New global maternal mortality estimates were released today in a report by the World Health Organization (WHO), United Nations Children’s Fund (UNICEF), United Nations Population Fund (UNFPA) and the World Bank. The report,“Trends in maternal mortality: 1990 to 2010”, shows that the number of women dying of pregnancy and childbirth related complications has almost halved in 20 years. The estimates show that from 1990 to 2010, the annual number of maternal deaths has dropped from more than 543,000 to 287,000–and that a number of countries have already reached the MDG target of 75 per cent reduction in maternal death.
Major highlights from the report:
• In 2010, the global maternal mortality ratio was 210 maternal deaths per 100,000 live births. Sub-Saharan Africa had the highest maternal mortality ratio at 500 maternal deaths per 100,000 live births.
• In sub-Saharan Africa, a woman faces a 1 in 39 lifetime risk of dying due to pregnancy or childbirth-related complications. In South-eastern Asia the risk is 1 in 290 and in developed countries, it is 1 in 3,800.
• Ten countries have 60 per cent of the global maternal deaths: India (56,000), Nigeria (40,000), Democratic Republic of the Congo (15,000), Pakistan (12,000), Sudan (10,000), Indonesia (9,600), Ethiopia (9,000), United Republic of Tanzania (8,500), Bangladesh (7,200) and Afghanistan (6,400).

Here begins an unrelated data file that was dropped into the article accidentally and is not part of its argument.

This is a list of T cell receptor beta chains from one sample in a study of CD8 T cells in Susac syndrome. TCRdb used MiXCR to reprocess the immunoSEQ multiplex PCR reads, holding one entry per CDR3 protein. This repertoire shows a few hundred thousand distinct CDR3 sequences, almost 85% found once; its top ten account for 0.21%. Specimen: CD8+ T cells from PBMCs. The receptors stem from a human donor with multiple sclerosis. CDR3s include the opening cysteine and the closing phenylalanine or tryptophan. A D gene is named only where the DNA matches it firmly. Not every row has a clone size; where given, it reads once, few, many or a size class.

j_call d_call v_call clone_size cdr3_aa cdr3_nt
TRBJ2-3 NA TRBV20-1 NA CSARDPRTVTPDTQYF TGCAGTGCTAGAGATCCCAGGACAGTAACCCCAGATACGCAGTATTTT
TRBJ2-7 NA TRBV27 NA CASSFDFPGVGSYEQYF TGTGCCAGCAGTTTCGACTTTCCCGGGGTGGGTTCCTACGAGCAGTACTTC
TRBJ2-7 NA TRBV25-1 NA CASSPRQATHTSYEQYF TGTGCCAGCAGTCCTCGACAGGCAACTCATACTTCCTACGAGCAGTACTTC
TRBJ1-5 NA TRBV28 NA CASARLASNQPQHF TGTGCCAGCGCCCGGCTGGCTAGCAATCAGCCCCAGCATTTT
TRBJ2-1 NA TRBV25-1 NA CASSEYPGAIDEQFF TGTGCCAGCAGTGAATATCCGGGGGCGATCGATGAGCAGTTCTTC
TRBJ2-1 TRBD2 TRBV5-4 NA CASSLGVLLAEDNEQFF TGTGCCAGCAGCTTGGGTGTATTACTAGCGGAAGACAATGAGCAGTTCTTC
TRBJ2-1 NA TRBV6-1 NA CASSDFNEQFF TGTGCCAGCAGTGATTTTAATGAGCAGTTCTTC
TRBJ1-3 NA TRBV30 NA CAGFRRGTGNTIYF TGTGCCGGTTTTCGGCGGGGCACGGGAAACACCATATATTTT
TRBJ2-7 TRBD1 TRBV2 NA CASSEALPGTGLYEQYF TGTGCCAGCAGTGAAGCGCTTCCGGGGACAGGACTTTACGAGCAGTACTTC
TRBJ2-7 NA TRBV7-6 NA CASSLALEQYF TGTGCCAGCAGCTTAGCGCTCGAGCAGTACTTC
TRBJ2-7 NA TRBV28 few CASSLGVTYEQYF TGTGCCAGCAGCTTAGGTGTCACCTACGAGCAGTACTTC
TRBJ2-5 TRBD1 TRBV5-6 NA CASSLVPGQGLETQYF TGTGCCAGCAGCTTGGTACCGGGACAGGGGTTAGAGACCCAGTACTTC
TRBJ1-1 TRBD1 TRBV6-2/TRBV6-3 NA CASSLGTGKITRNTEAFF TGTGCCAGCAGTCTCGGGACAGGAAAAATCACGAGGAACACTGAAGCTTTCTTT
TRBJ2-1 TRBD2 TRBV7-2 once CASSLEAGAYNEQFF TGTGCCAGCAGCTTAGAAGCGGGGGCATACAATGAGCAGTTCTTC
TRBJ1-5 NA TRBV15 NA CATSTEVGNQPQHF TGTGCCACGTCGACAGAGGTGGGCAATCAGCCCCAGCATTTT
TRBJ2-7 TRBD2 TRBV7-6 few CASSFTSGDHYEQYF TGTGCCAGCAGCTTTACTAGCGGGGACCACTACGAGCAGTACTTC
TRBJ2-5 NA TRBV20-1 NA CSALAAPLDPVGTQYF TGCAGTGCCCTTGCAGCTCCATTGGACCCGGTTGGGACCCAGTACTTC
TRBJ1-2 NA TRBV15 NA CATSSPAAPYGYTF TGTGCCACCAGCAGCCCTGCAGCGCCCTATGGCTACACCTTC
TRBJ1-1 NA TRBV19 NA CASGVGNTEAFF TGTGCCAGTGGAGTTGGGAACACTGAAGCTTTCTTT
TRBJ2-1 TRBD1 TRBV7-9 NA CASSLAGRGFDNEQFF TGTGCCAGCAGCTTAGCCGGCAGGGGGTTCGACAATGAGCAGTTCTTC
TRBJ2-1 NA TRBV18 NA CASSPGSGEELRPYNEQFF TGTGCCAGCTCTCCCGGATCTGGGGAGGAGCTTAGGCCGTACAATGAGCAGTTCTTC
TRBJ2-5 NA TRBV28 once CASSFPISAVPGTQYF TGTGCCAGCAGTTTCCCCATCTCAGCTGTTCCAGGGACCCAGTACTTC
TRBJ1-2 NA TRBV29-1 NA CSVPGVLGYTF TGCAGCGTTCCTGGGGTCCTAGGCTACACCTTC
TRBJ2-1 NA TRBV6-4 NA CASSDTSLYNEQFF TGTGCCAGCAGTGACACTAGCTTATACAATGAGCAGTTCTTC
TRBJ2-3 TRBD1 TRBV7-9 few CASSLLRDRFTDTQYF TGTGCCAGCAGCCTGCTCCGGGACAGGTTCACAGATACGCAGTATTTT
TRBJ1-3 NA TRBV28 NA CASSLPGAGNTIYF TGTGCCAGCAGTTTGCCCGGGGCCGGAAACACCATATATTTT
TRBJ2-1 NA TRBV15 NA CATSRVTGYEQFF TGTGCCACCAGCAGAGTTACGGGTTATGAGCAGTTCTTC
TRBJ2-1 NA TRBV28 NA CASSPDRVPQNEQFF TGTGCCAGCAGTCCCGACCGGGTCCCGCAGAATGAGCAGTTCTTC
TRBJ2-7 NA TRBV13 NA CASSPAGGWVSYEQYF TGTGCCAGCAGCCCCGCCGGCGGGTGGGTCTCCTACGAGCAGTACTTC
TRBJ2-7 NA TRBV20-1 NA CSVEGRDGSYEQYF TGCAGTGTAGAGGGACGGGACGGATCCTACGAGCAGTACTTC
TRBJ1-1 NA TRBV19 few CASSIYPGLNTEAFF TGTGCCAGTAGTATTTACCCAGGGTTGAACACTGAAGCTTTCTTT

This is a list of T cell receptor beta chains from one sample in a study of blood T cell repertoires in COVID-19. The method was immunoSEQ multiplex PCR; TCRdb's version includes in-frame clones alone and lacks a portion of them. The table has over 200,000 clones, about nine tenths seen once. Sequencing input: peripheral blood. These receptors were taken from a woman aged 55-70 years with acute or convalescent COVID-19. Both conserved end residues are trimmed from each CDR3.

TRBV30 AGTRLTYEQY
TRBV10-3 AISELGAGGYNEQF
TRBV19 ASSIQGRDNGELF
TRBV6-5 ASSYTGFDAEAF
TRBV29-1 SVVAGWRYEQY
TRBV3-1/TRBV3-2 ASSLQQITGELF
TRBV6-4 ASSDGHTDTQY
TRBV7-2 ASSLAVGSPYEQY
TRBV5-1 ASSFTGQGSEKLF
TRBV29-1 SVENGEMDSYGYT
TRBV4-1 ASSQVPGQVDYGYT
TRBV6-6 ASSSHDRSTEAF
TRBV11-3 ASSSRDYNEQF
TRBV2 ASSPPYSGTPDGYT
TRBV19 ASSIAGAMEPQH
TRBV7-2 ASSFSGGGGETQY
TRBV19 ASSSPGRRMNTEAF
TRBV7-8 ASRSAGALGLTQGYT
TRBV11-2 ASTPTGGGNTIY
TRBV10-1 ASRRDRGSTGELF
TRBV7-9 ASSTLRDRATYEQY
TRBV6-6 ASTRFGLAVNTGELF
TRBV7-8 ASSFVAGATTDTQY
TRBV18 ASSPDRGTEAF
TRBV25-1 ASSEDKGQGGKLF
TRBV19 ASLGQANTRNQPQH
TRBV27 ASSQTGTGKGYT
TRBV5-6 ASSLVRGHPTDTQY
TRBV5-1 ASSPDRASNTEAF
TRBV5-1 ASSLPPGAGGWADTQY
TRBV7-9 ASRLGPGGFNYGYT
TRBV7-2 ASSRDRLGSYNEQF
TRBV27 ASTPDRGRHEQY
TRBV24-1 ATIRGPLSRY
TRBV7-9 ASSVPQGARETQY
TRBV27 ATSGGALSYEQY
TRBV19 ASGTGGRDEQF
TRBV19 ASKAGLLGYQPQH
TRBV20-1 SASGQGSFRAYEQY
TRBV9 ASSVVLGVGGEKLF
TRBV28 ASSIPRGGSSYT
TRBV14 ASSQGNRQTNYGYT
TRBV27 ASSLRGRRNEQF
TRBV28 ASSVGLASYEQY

• Ten countries have already reached the MDG target of a 75 per cent reduction in maternal death: Belarus, Bhutan, Equatorial Guinea, Estonia, Iran, Lithuania, Maldives, Nepal, Romania and Viet Nam.
Read the full press release here.
Read the full report here.
Join the conversation on Twitter at hashtag: #motherhood #MMR2012
Over the past few years, the global health community has witnessed and contributed to the publication of more frequent and more technically advanced estimates for maternal mortality than ever before. This report adds to the growing body of evidence that is helping the maternal health community to measure and better understand the scope and trends of the problem. It is an exciting time in the field–and we encourage you to read the new report.